herman melville thirty five thousand pounds five thousand pounds three hours two minutes
"herman melville" Discussed on 860AM The Answer

860AM The Answer

03:33 min | 2 years ago

"herman melville" Discussed on 860AM The Answer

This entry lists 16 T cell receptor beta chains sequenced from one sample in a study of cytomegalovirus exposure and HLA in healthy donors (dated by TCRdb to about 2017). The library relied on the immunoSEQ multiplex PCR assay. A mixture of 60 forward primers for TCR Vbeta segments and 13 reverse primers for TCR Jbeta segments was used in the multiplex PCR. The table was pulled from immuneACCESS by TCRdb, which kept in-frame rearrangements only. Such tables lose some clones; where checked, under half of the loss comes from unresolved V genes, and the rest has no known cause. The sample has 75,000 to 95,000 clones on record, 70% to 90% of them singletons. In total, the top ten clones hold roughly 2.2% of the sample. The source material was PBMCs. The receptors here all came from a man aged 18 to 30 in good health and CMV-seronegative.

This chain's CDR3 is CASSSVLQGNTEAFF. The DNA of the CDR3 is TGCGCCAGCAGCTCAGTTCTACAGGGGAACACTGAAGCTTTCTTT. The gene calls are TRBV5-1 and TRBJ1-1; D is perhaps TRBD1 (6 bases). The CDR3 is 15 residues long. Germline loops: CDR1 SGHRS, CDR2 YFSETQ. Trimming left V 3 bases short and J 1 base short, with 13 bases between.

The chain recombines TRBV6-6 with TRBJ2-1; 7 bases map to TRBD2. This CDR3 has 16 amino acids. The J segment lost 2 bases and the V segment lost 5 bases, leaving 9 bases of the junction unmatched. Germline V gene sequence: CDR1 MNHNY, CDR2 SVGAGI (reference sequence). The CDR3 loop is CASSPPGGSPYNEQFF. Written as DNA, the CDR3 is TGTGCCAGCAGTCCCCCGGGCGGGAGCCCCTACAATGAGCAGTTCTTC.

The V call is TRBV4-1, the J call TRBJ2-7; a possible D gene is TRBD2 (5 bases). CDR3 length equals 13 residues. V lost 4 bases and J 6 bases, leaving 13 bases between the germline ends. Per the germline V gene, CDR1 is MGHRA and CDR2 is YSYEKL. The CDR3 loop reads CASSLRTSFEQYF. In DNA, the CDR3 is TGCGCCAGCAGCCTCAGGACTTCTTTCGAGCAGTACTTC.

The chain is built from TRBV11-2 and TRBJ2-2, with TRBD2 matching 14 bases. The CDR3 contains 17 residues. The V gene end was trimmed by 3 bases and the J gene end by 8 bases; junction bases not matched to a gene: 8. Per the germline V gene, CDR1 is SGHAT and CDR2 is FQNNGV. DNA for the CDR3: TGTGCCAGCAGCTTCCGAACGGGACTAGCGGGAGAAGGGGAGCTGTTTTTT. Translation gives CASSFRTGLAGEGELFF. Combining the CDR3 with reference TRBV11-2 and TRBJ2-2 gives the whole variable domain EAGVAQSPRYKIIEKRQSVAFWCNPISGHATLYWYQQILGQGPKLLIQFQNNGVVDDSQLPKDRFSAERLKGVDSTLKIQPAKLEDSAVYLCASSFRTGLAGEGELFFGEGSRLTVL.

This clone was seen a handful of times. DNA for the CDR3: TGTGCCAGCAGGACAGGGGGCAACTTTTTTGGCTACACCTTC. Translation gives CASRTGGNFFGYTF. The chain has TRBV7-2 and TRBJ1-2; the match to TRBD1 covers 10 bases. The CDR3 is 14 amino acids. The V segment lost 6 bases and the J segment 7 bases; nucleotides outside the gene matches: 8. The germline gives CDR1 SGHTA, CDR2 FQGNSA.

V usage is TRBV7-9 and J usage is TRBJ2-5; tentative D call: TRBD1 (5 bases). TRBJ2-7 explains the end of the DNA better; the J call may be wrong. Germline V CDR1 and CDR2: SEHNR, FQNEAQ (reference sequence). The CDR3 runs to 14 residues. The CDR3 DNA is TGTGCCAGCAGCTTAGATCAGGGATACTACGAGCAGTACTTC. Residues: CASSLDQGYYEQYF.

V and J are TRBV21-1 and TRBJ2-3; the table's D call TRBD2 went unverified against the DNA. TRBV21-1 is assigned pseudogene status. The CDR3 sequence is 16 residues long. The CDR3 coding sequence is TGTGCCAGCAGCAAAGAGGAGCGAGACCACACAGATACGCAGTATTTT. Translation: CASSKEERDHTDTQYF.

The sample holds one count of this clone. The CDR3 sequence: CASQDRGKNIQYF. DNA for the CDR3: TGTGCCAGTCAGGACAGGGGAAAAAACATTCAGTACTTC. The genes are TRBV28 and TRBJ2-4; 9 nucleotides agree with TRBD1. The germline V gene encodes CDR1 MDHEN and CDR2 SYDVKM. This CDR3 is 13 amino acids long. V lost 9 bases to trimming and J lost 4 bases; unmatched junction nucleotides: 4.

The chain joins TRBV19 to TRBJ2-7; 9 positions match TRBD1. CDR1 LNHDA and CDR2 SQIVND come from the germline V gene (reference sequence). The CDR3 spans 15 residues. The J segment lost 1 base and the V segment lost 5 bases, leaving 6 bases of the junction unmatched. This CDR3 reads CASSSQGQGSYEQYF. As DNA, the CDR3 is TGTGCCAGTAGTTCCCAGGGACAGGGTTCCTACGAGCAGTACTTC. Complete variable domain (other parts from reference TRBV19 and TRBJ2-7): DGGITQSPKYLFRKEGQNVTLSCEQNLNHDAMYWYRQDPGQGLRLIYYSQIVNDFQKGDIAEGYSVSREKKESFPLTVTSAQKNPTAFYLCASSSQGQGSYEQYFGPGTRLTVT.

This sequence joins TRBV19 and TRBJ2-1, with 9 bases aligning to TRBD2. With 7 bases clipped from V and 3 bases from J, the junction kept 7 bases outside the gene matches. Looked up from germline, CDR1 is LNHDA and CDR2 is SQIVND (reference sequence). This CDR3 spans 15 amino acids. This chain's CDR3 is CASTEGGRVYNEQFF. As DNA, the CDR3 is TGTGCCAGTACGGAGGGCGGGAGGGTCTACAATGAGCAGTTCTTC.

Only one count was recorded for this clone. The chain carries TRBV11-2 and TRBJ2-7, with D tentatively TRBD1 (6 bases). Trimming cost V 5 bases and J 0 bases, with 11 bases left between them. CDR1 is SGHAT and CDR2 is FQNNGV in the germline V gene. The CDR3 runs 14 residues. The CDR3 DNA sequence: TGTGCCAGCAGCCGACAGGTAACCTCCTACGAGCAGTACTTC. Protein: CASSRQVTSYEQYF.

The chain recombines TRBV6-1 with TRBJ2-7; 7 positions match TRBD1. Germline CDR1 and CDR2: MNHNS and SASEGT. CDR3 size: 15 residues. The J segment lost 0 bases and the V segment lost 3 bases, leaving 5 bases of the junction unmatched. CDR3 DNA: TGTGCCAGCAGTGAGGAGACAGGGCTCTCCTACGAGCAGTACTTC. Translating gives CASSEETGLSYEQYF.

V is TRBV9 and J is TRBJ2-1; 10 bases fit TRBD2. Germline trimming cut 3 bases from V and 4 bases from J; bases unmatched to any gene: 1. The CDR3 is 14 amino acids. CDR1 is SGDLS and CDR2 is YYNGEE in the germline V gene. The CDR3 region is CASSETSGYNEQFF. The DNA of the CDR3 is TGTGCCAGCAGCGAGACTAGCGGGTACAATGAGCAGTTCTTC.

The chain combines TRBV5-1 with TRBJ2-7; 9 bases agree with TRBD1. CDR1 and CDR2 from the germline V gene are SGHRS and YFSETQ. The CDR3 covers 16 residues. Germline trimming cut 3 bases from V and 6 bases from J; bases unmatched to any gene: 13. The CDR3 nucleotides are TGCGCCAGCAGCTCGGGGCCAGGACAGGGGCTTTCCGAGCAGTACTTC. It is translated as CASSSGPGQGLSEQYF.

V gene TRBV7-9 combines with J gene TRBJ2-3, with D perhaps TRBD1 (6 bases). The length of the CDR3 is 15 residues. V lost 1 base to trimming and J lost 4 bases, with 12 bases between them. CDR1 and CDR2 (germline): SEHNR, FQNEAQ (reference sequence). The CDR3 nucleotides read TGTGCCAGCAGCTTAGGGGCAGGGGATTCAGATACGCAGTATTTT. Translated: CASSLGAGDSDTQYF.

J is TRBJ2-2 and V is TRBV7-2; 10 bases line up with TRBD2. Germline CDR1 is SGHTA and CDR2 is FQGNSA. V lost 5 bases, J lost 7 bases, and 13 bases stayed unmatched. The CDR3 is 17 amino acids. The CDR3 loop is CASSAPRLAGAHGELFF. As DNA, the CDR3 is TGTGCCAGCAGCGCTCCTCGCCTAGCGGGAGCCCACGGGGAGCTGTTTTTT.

"Grandfather of herman melville all those years later whether they were very organized they marched down there and they carried along tomahawks they burst into the ship's unopposed and began unloading t the entire affair lasted some three hours and one eyewitness said not the least insult was offered to any person in other words no one was harmed they were very concerned not to damage the ships themselves in fact on one of the ships they broke a padlock and then they replaced it the next morning samuel adams himself dressed up as an indian gave directions there was a whole celebratory air people were jumping up and down they were excited and but guys were efficient they went down below they got out the crates of tea and there was a great deal of t to be dumped into boston harbor thirty five thousand pounds of t three hundred and forty two chests and all and in fact the tea was so thick in the harbor that the piles of leaves were lying on top of the water and they were slapping up against the sides of ships and they had to be scraped off the sides of ships the next morning you could see the t thirty five thousand pounds of it floating in boston harbor these folks were having a grand old time unfortunately some members of the crowd who came to watch them wanted to take advantage of the situation wanted to take advantage of the situation by getting some free t for themselves but the people who led the boston tea party were absolutely opposed to that a gentleman named george hughes recalls another attempt was made to save a little tea from the ruins of the cargo by a tall aged man who wore large cocked hat and white wig which was fashionable at that time he had slightly slipped a little into his pocket but being detected they seized him and taking his hat and wig from his head through them together with a t of which they had emptied his pockets into the water in consideration of his advanced age he was permitted to escape with now and then a slight kick fortunately they didn't throw him into the water we're talking about boston in december it would have been very cold indeed meanwhile they go marching back to the sound of a five no one remembers what the fife was playing but they're marching back and they're celebrating on the way back admiral john montagu who was commander in chief of the north american station in charge of his majesty's navy through open a window in the house of an american loyalist friend with whom it'd be having dinner and drinking some cups of wine and he set out to the mohawks out in the street fake mohawks well boys you've had a fine pleasant evening for your indian caper haven't you but mind you have got to pay the fiddler yet never mind squire one of them shouted back just come down here if you please and we'll settle the bill in two minutes while the admiral decided not to come down and mess with the mob but the next morning the impact of the boston tea party began to ripple across the known world and to change policy in london toward the colonies forever in a fateful and dramatic direction.